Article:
Department of Neurology

Vagus nerve stimulation for epilepsy

Q: I have a 16 year old son contemplating the vagus nerve stimulator device. What are some usual side effects; percentage of "total" cures, percentage of "partial" cures, percentage of total failures. He has uncontrolled complex partial seizures since he was 16. He has been subjected to every new drug therapy that has come down the line with very limited success. He is a not a good surgical candidate. Our options seem limited. Any anecdotal evidence would also be welcome. Thanks, Clare.


A: The Neurocybernetic Prosthesis (NCP, vagus nerve stimulator) is an excellent option for persons with epilepsy that cannot be controlled by medications, especially when epilepsy surgery is not feasible. It was approved for use by the FDA in the summer of 1997. Vagus nerve stimulation therapy has very few side effects, which is one of its strongest features. Most side effects relate to hoarseness and tingling at the throat; the latter subsides within a few days. It does not appear to cause drowsiness, fatigue and cognitive impairment like medications.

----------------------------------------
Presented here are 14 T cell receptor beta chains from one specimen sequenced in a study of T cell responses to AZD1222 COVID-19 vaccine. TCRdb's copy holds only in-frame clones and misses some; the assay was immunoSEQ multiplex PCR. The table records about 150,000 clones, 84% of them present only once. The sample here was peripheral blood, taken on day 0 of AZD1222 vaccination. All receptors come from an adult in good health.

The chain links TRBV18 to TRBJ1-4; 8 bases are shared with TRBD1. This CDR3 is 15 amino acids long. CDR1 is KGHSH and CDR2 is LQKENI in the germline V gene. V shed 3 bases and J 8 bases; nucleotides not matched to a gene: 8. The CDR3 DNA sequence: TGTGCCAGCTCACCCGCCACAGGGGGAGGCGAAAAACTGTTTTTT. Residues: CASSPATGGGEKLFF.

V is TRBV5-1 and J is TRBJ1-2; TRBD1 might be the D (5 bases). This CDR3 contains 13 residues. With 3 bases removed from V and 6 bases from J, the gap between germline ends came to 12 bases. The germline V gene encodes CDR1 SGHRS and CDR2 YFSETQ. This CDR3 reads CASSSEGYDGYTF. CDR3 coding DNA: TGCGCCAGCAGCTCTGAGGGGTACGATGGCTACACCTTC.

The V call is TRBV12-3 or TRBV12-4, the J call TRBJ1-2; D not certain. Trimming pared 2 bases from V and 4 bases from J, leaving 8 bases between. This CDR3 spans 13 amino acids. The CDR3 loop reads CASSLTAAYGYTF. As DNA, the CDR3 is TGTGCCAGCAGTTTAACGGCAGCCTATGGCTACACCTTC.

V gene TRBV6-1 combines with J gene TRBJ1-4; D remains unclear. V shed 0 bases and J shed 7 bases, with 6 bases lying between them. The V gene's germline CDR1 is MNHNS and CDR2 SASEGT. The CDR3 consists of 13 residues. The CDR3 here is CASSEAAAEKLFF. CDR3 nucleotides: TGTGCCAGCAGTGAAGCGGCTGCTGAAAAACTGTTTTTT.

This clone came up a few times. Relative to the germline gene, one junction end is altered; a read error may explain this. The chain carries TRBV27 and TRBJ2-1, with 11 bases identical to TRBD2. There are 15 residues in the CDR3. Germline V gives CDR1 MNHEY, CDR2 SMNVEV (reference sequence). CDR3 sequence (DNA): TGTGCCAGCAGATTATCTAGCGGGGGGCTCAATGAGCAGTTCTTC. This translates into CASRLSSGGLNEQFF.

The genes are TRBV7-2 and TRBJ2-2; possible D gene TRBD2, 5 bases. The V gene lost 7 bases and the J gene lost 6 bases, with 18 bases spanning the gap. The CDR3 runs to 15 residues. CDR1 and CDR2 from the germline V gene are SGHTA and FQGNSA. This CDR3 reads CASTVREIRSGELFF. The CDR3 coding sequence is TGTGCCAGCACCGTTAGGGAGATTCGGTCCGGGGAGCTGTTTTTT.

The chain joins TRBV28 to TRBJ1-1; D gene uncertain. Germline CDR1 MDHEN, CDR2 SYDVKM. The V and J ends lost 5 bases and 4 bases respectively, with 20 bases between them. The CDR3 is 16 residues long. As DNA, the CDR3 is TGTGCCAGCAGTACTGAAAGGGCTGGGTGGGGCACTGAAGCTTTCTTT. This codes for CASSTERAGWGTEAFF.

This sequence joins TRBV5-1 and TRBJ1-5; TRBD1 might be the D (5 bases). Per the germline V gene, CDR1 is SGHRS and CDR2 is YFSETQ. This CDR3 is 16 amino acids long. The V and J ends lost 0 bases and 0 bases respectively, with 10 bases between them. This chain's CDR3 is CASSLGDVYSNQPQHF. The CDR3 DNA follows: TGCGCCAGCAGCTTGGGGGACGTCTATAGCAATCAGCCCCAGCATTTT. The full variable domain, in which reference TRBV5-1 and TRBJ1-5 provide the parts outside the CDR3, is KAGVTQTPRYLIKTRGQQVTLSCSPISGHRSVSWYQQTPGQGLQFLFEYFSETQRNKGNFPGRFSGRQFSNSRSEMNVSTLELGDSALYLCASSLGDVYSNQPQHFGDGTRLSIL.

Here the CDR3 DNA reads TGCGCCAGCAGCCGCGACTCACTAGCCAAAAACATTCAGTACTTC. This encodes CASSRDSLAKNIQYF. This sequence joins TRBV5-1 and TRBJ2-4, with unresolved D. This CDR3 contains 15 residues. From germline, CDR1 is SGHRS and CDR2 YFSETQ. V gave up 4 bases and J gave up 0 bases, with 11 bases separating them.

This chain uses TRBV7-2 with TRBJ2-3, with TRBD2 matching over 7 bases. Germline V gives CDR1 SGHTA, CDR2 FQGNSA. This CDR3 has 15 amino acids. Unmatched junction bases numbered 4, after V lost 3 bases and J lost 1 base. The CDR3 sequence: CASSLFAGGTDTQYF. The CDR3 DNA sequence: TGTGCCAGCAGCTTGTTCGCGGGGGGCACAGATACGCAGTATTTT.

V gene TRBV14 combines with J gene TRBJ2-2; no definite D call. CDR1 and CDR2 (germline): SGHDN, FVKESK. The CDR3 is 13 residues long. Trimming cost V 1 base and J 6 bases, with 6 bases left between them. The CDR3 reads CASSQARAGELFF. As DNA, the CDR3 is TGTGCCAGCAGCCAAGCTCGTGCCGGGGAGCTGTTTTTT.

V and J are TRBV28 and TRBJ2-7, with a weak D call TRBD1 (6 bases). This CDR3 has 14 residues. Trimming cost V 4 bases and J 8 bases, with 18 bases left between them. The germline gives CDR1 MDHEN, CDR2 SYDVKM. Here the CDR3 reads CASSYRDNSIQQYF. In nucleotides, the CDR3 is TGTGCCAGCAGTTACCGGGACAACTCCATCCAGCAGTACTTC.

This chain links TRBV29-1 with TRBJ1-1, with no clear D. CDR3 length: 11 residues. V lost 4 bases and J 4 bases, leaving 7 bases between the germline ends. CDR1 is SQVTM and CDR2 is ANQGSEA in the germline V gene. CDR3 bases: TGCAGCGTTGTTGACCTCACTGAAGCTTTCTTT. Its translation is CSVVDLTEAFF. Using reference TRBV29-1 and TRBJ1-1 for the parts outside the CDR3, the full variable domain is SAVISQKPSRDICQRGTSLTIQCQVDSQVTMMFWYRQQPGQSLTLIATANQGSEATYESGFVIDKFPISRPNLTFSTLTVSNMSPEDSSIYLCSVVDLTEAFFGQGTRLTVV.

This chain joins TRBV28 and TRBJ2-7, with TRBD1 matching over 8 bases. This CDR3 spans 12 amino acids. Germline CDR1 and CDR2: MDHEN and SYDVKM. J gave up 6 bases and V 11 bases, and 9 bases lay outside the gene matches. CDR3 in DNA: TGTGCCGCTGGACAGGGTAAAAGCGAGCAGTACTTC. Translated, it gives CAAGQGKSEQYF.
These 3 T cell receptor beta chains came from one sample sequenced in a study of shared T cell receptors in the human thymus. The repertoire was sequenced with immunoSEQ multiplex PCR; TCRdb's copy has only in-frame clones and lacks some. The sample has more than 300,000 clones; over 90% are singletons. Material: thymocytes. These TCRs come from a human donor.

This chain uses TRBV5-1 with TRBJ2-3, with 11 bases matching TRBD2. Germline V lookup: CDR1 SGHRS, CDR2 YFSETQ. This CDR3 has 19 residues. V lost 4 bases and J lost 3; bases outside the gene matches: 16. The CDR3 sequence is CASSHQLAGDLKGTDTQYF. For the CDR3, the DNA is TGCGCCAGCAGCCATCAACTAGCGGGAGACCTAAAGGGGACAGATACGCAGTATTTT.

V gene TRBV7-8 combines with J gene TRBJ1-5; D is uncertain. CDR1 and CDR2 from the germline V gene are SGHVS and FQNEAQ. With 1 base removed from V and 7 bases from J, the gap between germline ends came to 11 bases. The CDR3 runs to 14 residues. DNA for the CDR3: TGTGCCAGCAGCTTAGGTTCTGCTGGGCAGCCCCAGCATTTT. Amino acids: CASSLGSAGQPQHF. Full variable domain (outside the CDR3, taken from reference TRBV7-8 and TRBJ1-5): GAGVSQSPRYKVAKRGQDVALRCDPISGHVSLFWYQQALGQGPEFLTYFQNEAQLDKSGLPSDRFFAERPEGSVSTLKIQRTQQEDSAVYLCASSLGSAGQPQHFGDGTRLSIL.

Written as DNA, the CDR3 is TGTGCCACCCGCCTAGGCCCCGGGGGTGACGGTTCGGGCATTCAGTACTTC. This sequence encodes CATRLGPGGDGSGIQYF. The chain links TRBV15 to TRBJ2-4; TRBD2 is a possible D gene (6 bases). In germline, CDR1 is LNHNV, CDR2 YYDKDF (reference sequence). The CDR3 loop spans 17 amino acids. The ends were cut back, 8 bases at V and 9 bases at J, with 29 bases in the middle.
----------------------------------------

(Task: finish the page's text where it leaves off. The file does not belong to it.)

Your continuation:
In long-term studies, about 40% of persons with medically-resistant epilepsy will have at least a 50% reduction of seizures. Only a small minority will become totally seizure-free. In our initial group of 17 patients, one has been seizure free for a year.

Our center has been highly involved with the NCP since early studies in 1992 and has participated in both of the multicenter trials that led to its approval. We also have been performing research on how this therapy may work. You can contact our office at (217)782-3013 for more information. You can also contact the manufacturer, Cyberonics at (800)255-4529 for the name of the epilepsy center nearest to you that is experienced in using this therapy.

 

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